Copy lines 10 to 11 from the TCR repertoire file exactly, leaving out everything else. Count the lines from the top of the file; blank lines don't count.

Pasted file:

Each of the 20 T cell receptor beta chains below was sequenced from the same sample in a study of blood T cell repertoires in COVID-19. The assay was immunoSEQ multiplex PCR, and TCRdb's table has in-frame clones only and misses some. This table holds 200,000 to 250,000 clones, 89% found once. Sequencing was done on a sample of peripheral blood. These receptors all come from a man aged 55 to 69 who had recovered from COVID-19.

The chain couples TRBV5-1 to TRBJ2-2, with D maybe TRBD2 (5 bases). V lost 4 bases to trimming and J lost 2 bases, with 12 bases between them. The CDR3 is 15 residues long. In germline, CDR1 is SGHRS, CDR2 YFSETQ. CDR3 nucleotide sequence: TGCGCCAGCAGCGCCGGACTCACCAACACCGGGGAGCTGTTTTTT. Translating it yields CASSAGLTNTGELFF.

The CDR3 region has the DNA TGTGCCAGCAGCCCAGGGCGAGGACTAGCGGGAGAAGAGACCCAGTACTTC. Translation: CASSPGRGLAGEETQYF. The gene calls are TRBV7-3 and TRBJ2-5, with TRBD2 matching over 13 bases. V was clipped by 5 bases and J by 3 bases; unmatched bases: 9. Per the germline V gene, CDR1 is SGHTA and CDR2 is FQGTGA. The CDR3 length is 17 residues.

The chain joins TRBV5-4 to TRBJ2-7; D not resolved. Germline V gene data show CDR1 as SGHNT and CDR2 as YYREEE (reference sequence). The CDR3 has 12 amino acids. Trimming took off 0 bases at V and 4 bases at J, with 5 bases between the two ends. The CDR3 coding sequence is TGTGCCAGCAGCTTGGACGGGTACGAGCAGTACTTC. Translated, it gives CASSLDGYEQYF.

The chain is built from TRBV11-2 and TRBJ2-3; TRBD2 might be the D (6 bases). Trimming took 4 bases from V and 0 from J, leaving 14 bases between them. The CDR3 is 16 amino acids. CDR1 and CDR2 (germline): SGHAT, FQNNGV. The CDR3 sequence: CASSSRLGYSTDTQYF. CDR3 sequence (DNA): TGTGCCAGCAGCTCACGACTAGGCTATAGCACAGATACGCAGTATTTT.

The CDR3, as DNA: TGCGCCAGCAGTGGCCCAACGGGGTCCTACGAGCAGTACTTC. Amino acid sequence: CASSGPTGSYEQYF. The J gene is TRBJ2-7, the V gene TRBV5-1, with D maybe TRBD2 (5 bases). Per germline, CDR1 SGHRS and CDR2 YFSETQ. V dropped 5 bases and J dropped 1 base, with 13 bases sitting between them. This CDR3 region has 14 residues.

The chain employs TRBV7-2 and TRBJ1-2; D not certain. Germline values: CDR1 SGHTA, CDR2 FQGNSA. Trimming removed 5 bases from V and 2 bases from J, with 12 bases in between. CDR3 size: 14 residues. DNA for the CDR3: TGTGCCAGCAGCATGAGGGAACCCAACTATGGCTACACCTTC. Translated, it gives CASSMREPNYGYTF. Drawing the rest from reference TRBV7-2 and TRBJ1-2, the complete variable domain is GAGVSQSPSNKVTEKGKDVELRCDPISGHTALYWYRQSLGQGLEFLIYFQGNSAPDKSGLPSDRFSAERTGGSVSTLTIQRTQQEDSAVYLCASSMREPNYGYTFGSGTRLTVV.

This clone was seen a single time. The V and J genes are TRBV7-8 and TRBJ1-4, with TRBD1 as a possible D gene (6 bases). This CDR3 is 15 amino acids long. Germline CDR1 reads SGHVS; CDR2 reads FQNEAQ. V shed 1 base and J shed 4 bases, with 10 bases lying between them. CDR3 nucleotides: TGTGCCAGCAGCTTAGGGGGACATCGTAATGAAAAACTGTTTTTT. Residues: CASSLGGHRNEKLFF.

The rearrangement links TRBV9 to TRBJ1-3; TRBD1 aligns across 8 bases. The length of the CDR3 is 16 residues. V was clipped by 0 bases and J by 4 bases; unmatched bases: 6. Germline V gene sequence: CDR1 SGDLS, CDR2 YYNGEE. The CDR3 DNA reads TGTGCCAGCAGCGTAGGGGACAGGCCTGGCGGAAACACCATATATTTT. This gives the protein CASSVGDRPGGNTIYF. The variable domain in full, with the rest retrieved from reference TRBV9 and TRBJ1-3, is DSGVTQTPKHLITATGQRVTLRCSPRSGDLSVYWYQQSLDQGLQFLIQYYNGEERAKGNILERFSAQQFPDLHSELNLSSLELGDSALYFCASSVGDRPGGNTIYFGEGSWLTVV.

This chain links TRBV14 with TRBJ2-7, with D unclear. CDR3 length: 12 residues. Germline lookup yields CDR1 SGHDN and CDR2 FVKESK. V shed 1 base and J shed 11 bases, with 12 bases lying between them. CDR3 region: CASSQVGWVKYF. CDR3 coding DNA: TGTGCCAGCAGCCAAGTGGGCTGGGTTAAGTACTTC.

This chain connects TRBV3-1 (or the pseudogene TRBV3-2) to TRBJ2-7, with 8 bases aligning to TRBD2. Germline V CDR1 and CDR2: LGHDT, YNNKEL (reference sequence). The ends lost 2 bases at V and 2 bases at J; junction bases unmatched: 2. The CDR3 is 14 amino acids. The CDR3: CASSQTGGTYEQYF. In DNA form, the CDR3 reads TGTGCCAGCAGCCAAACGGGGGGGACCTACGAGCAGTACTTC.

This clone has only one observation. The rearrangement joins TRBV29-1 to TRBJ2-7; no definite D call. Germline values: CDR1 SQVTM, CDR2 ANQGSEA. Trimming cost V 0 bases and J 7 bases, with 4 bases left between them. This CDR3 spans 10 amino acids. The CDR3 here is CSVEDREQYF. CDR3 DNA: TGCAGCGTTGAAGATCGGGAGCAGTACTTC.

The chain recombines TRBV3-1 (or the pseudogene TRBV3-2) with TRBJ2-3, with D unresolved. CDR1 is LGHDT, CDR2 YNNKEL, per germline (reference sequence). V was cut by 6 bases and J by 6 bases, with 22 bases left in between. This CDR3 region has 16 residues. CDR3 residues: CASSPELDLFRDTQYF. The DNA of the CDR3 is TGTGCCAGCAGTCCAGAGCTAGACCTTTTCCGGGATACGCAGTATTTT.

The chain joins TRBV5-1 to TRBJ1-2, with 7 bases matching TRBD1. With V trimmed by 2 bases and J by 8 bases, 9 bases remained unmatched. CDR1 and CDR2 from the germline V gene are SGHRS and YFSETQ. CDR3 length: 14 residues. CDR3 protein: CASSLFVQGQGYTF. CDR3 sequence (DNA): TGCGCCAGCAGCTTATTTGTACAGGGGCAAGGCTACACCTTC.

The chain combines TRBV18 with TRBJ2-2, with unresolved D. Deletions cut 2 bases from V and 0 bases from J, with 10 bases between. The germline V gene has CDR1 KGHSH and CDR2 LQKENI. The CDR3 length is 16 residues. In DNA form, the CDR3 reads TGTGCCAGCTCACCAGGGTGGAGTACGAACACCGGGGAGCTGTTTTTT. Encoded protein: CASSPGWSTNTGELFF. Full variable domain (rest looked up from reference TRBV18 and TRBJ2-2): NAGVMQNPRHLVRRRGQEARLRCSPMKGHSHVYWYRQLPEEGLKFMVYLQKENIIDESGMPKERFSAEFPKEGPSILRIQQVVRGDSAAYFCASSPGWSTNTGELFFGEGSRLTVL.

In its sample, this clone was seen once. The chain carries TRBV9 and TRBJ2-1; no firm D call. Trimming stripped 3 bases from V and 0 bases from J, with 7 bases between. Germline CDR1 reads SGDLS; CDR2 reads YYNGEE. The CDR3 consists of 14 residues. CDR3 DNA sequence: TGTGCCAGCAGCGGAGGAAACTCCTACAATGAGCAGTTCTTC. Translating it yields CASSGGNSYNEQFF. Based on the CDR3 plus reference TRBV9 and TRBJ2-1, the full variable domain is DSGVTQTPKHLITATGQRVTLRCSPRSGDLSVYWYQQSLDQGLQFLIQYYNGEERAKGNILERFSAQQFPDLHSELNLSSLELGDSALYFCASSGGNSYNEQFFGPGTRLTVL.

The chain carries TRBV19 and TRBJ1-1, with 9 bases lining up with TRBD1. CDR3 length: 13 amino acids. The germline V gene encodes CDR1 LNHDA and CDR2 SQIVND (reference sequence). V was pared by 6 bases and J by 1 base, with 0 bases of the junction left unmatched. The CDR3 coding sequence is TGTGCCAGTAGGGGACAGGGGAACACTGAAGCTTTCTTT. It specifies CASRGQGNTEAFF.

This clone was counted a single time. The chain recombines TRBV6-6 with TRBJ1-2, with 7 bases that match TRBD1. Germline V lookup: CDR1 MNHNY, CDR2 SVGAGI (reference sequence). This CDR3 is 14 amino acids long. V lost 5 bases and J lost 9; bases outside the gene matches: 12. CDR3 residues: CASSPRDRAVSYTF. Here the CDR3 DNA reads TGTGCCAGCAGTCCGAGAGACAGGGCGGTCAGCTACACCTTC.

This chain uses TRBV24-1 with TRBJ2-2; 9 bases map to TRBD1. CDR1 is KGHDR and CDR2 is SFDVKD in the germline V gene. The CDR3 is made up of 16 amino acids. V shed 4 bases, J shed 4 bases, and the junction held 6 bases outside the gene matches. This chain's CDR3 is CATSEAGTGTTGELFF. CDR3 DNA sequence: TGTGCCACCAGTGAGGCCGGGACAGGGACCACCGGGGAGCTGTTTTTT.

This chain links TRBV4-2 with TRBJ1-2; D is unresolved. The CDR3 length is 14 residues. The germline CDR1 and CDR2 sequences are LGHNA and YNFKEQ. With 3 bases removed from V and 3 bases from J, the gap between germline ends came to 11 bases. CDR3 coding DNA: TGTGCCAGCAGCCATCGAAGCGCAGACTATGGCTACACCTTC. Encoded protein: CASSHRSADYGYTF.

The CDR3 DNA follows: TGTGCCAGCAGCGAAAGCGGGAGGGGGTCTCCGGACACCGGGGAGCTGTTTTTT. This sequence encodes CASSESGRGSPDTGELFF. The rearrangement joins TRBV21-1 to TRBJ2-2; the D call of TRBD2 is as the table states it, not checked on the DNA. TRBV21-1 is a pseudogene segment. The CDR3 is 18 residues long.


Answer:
This chain links TRBV14 with TRBJ2-7, with D unclear. CDR3 length: 12 residues. Germline lookup yields CDR1 SGHDN and CDR2 FVKESK. V shed 1 base and J shed 11 bases, with 12 bases lying between them. CDR3 region: CASSQVGWVKYF. CDR3 coding DNA: TGTGCCAGCAGCCAAGTGGGCTGGGTTAAGTACTTC.

This chain connects TRBV3-1 (or the pseudogene TRBV3-2) to TRBJ2-7, with 8 bases aligning to TRBD2. Germline V CDR1 and CDR2: LGHDT, YNNKEL (reference sequence). The ends lost 2 bases at V and 2 bases at J; junction bases unmatched: 2. The CDR3 is 14 amino acids. The CDR3: CASSQTGGTYEQYF. In DNA form, the CDR3 reads TGTGCCAGCAGCCAAACGGGGGGGACCTACGAGCAGTACTTC.